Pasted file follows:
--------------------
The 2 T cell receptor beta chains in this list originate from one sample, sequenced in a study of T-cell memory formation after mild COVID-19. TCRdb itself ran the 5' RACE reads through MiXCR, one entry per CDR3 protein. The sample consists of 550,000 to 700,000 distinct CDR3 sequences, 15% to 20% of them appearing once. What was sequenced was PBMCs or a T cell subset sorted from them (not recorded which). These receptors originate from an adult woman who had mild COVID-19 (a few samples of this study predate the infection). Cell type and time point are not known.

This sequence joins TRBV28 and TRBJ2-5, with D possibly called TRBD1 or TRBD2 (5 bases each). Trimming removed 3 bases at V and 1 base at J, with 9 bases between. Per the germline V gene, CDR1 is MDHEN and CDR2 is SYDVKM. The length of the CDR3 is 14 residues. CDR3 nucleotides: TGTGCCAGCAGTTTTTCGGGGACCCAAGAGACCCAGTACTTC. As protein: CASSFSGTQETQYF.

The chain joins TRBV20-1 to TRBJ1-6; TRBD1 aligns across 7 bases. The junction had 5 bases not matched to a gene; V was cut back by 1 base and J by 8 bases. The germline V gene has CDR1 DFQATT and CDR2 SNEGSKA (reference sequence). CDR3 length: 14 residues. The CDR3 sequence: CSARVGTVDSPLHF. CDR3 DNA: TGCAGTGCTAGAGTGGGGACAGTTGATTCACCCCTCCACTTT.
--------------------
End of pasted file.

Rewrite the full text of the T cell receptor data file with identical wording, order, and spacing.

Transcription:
The 2 T cell receptor beta chains in this list originate from one sample, sequenced in a study of T-cell memory formation after mild COVID-19. TCRdb itself ran the 5' RACE reads through MiXCR, one entry per CDR3 protein. The sample consists of 550,000 to 700,000 distinct CDR3 sequences, 15% to 20% of them appearing once. What was sequenced was PBMCs or a T cell subset sorted from them (not recorded which). These receptors originate from an adult woman who had mild COVID-19 (a few samples of this study predate the infection). Cell type and time point are not known.

This sequence joins TRBV28 and TRBJ2-5, with D possibly called TRBD1 or TRBD2 (5 bases each). Trimming removed 3 bases at V and 1 base at J, with 9 bases between. Per the germline V gene, CDR1 is MDHEN and CDR2 is SYDVKM. The length of the CDR3 is 14 residues. CDR3 nucleotides: TGTGCCAGCAGTTTTTCGGGGACCCAAGAGACCCAGTACTTC. As protein: CASSFSGTQETQYF.

The chain joins TRBV20-1 to TRBJ1-6; TRBD1 aligns across 7 bases. The junction had 5 bases not matched to a gene; V was cut back by 1 base and J by 8 bases. The germline V gene has CDR1 DFQATT and CDR2 SNEGSKA (reference sequence). CDR3 length: 14 residues. The CDR3 sequence: CSARVGTVDSPLHF. CDR3 DNA: TGCAGTGCTAGAGTGGGGACAGTTGATTCACCCCTCCACTTT.